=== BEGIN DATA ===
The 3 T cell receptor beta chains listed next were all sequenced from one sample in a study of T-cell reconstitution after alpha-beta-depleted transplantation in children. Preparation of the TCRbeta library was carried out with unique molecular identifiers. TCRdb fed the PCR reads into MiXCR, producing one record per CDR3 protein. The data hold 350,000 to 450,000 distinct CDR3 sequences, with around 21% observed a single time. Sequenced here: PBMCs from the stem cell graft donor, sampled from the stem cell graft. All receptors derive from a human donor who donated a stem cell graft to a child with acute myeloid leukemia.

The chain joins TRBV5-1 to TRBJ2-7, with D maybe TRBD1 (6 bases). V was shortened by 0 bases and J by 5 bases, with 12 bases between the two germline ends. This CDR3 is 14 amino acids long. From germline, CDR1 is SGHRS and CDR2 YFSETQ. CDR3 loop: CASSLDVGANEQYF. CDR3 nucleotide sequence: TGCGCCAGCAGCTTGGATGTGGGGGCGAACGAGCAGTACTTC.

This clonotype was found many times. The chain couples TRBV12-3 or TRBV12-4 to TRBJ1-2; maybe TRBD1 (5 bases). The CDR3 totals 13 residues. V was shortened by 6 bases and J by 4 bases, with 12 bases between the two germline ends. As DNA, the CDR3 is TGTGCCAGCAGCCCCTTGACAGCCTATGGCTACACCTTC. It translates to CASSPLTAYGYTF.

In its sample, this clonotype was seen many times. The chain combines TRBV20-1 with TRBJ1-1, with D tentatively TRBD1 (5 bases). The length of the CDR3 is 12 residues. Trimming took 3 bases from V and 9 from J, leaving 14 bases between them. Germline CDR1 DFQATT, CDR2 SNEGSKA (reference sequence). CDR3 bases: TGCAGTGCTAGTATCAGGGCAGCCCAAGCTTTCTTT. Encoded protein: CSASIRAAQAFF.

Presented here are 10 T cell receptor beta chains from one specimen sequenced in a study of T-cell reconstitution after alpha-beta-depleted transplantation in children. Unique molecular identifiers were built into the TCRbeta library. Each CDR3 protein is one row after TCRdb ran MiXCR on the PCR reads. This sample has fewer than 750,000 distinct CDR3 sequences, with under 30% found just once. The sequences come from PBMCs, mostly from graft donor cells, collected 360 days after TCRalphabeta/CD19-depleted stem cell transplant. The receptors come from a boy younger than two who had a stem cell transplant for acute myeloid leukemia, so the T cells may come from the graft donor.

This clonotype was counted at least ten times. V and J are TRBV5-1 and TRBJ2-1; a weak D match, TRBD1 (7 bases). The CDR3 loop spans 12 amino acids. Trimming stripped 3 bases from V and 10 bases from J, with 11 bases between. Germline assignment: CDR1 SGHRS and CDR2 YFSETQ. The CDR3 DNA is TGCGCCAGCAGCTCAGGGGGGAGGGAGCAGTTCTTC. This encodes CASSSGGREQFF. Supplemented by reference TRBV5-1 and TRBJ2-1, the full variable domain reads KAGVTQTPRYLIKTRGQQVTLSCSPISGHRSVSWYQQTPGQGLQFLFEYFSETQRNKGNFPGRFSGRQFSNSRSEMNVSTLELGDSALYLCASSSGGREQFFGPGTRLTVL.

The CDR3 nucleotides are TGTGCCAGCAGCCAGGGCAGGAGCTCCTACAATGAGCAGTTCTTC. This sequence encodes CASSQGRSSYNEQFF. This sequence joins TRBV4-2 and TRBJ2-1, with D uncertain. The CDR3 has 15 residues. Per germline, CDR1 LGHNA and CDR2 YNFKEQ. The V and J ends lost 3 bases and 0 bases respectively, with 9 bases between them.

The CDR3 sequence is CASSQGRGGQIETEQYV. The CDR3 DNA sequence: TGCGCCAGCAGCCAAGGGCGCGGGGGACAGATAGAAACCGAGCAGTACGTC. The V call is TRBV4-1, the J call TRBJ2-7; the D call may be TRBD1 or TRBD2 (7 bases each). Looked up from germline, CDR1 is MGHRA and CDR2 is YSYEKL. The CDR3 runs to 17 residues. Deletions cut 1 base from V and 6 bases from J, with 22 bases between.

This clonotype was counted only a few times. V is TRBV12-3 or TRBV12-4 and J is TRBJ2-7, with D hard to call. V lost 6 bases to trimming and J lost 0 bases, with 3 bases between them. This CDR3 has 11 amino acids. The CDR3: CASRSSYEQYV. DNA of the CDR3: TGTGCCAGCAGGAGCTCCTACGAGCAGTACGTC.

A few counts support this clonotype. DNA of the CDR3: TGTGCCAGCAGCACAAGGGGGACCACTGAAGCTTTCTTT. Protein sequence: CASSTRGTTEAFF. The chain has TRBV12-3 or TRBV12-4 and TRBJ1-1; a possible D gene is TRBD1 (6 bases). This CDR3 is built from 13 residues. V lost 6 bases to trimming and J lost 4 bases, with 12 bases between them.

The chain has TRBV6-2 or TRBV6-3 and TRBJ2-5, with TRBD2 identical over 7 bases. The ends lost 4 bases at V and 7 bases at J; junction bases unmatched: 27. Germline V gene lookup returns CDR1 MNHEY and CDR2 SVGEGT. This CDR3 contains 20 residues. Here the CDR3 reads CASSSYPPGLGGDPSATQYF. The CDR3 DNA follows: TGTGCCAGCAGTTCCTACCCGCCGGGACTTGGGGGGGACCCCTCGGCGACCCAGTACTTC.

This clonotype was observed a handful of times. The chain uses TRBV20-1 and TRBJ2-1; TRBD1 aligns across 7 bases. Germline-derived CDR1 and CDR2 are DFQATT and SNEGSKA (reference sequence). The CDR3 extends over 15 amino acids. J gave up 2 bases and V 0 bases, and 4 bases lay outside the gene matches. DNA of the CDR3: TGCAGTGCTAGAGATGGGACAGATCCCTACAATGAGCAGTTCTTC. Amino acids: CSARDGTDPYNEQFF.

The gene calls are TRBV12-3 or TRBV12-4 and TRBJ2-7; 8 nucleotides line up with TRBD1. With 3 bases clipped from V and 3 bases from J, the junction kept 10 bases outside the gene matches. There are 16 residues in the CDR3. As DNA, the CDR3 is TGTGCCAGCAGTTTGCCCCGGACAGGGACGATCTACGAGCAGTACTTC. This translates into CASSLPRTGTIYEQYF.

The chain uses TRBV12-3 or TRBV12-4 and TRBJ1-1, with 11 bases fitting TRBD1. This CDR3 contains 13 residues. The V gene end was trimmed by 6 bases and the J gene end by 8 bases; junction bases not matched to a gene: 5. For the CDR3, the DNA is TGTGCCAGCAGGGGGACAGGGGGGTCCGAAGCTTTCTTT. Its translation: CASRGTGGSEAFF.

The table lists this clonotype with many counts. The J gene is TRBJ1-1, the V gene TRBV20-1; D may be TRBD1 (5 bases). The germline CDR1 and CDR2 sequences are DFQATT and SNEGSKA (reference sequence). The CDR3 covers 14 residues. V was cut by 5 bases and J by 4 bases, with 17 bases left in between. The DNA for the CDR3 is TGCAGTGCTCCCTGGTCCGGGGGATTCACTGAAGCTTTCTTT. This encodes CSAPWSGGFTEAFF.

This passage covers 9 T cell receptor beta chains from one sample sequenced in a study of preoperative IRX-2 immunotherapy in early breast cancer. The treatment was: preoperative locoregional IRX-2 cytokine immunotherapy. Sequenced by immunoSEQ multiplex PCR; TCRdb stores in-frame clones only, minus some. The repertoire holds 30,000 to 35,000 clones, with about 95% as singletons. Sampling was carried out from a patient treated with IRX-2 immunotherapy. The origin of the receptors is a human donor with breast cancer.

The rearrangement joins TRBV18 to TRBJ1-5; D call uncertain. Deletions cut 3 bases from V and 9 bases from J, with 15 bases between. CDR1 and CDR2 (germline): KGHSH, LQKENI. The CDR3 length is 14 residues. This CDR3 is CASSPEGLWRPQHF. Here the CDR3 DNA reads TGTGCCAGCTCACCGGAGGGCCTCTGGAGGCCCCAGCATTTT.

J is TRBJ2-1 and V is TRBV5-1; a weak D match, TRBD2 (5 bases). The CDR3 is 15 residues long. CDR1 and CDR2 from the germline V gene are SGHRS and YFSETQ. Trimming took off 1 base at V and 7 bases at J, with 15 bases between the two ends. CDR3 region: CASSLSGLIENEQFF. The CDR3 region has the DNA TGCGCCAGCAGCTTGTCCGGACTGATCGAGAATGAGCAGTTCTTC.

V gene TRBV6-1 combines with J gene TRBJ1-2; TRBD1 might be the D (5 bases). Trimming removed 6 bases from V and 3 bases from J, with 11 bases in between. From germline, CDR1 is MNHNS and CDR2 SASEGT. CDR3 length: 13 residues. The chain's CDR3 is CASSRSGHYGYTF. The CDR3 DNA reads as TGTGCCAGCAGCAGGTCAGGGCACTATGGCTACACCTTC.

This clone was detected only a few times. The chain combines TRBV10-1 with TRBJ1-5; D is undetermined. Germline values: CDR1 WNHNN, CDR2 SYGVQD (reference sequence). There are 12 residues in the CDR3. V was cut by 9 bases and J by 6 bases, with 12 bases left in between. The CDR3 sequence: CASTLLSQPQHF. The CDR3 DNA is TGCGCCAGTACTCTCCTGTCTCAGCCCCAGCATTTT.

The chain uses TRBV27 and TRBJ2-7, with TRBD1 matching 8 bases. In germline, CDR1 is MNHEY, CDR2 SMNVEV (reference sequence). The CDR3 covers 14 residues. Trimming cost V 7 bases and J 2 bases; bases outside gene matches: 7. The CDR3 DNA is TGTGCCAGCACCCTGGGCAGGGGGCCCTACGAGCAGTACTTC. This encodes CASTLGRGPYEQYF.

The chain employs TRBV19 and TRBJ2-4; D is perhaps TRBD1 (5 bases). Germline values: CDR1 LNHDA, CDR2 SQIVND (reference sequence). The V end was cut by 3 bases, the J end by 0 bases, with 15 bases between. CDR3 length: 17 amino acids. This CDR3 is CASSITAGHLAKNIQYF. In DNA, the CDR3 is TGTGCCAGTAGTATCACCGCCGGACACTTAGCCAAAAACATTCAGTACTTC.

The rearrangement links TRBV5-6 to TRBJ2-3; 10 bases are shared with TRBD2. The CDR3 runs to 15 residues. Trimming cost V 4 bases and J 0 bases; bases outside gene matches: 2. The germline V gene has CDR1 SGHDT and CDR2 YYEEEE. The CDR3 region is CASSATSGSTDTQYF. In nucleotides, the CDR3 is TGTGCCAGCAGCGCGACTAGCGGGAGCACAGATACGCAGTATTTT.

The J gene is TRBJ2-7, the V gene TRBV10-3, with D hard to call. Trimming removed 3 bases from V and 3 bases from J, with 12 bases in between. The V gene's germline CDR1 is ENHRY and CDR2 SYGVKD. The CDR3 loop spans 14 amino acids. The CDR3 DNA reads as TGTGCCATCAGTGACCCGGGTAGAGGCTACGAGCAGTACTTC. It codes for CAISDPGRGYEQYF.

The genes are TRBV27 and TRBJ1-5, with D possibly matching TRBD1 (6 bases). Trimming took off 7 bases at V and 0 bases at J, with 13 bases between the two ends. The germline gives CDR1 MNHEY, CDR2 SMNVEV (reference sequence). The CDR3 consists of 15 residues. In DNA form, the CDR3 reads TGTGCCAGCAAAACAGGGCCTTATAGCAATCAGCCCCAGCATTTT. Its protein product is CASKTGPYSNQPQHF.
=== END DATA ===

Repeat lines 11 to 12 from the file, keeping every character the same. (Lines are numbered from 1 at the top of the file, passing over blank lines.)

The chain has TRBV6-2 or TRBV6-3 and TRBJ2-5, with TRBD2 identical over 7 bases. The ends lost 4 bases at V and 7 bases at J; junction bases unmatched: 27. Germline V gene lookup returns CDR1 MNHEY and CDR2 SVGEGT. This CDR3 contains 20 residues. Here the CDR3 reads CASSSYPPGLGGDPSATQYF. The CDR3 DNA follows: TGTGCCAGCAGTTCCTACCCGCCGGGACTTGGGGGGGACCCCTCGGCGACCCAGTACTTC.

This clonotype was observed a handful of times. The chain uses TRBV20-1 and TRBJ2-1; TRBD1 aligns across 7 bases. Germline-derived CDR1 and CDR2 are DFQATT and SNEGSKA (reference sequence). The CDR3 extends over 15 amino acids. J gave up 2 bases and V 0 bases, and 4 bases lay outside the gene matches. DNA of the CDR3: TGCAGTGCTAGAGATGGGACAGATCCCTACAATGAGCAGTTCTTC. Amino acids: CSARDGTDPYNEQFF.